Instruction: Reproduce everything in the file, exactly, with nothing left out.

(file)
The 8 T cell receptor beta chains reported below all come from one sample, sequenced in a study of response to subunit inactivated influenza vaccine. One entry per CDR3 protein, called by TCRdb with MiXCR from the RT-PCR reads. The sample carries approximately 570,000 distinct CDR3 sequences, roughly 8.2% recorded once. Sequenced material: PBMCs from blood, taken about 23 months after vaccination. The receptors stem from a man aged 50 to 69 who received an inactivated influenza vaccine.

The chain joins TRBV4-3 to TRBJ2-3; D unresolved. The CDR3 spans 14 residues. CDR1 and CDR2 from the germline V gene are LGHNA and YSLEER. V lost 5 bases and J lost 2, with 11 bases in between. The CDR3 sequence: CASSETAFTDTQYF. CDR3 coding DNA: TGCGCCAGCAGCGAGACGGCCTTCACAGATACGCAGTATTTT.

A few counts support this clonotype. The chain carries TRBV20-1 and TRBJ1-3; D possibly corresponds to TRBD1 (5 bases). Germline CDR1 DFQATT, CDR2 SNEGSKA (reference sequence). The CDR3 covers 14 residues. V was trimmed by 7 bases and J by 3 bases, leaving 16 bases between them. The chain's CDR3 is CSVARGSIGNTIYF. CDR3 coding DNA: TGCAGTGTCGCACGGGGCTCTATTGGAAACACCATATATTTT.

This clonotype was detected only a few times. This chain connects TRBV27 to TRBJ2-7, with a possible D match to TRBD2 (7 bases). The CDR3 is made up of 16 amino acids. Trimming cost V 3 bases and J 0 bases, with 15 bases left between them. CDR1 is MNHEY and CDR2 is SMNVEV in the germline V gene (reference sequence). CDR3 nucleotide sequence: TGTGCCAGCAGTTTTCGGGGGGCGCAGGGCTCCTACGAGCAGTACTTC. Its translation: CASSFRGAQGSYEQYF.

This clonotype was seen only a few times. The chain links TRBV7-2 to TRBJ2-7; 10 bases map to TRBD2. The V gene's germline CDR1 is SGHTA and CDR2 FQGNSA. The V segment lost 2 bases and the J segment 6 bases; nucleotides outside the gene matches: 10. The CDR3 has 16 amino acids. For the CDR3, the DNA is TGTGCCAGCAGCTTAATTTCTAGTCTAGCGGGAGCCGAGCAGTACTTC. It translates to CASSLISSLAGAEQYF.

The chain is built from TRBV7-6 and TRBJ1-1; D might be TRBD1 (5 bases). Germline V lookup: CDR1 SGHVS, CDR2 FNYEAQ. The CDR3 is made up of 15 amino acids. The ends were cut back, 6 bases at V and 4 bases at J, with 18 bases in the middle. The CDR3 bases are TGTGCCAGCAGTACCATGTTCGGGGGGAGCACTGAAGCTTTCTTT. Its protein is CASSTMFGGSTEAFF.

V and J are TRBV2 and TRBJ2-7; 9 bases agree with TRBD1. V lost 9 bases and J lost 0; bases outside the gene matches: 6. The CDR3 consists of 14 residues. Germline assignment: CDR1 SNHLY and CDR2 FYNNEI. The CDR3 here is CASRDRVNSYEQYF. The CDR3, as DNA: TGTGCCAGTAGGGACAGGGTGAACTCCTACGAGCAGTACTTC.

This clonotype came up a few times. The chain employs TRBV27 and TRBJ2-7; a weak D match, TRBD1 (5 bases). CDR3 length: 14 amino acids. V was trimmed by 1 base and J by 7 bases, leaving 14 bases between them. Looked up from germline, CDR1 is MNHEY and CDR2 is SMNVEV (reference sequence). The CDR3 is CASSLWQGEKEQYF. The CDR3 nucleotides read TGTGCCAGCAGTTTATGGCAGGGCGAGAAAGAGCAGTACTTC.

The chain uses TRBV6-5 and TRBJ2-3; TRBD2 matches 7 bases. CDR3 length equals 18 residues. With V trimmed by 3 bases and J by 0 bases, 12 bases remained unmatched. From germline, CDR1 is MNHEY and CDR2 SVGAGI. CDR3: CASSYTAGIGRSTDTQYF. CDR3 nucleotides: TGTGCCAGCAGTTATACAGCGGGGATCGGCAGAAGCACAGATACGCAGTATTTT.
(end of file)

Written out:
The 8 T cell receptor beta chains reported below all come from one sample, sequenced in a study of response to subunit inactivated influenza vaccine. One entry per CDR3 protein, called by TCRdb with MiXCR from the RT-PCR reads. The sample carries approximately 570,000 distinct CDR3 sequences, roughly 8.2% recorded once. Sequenced material: PBMCs from blood, taken about 23 months after vaccination. The receptors stem from a man aged 50 to 69 who received an inactivated influenza vaccine.

The chain joins TRBV4-3 to TRBJ2-3; D unresolved. The CDR3 spans 14 residues. CDR1 and CDR2 from the germline V gene are LGHNA and YSLEER. V lost 5 bases and J lost 2, with 11 bases in between. The CDR3 sequence: CASSETAFTDTQYF. CDR3 coding DNA: TGCGCCAGCAGCGAGACGGCCTTCACAGATACGCAGTATTTT.

A few counts support this clonotype. The chain carries TRBV20-1 and TRBJ1-3; D possibly corresponds to TRBD1 (5 bases). Germline CDR1 DFQATT, CDR2 SNEGSKA (reference sequence). The CDR3 covers 14 residues. V was trimmed by 7 bases and J by 3 bases, leaving 16 bases between them. The chain's CDR3 is CSVARGSIGNTIYF. CDR3 coding DNA: TGCAGTGTCGCACGGGGCTCTATTGGAAACACCATATATTTT.

This clonotype was detected only a few times. This chain connects TRBV27 to TRBJ2-7, with a possible D match to TRBD2 (7 bases). The CDR3 is made up of 16 amino acids. Trimming cost V 3 bases and J 0 bases, with 15 bases left between them. CDR1 is MNHEY and CDR2 is SMNVEV in the germline V gene (reference sequence). CDR3 nucleotide sequence: TGTGCCAGCAGTTTTCGGGGGGCGCAGGGCTCCTACGAGCAGTACTTC. Its translation: CASSFRGAQGSYEQYF.

This clonotype was seen only a few times. The chain links TRBV7-2 to TRBJ2-7; 10 bases map to TRBD2. The V gene's germline CDR1 is SGHTA and CDR2 FQGNSA. The V segment lost 2 bases and the J segment 6 bases; nucleotides outside the gene matches: 10. The CDR3 has 16 amino acids. For the CDR3, the DNA is TGTGCCAGCAGCTTAATTTCTAGTCTAGCGGGAGCCGAGCAGTACTTC. It translates to CASSLISSLAGAEQYF.

The chain is built from TRBV7-6 and TRBJ1-1; D might be TRBD1 (5 bases). Germline V lookup: CDR1 SGHVS, CDR2 FNYEAQ. The CDR3 is made up of 15 amino acids. The ends were cut back, 6 bases at V and 4 bases at J, with 18 bases in the middle. The CDR3 bases are TGTGCCAGCAGTACCATGTTCGGGGGGAGCACTGAAGCTTTCTTT. Its protein is CASSTMFGGSTEAFF.

V and J are TRBV2 and TRBJ2-7; 9 bases agree with TRBD1. V lost 9 bases and J lost 0; bases outside the gene matches: 6. The CDR3 consists of 14 residues. Germline assignment: CDR1 SNHLY and CDR2 FYNNEI. The CDR3 here is CASRDRVNSYEQYF. The CDR3, as DNA: TGTGCCAGTAGGGACAGGGTGAACTCCTACGAGCAGTACTTC.

This clonotype came up a few times. The chain employs TRBV27 and TRBJ2-7; a weak D match, TRBD1 (5 bases). CDR3 length: 14 amino acids. V was trimmed by 1 base and J by 7 bases, leaving 14 bases between them. Looked up from germline, CDR1 is MNHEY and CDR2 is SMNVEV (reference sequence). The CDR3 is CASSLWQGEKEQYF. The CDR3 nucleotides read TGTGCCAGCAGTTTATGGCAGGGCGAGAAAGAGCAGTACTTC.

The chain uses TRBV6-5 and TRBJ2-3; TRBD2 matches 7 bases. CDR3 length equals 18 residues. With V trimmed by 3 bases and J by 0 bases, 12 bases remained unmatched. From germline, CDR1 is MNHEY and CDR2 SVGAGI. CDR3: CASSYTAGIGRSTDTQYF. CDR3 nucleotides: TGTGCCAGCAGTTATACAGCGGGGATCGGCAGAAGCACAGATACGCAGTATTTT.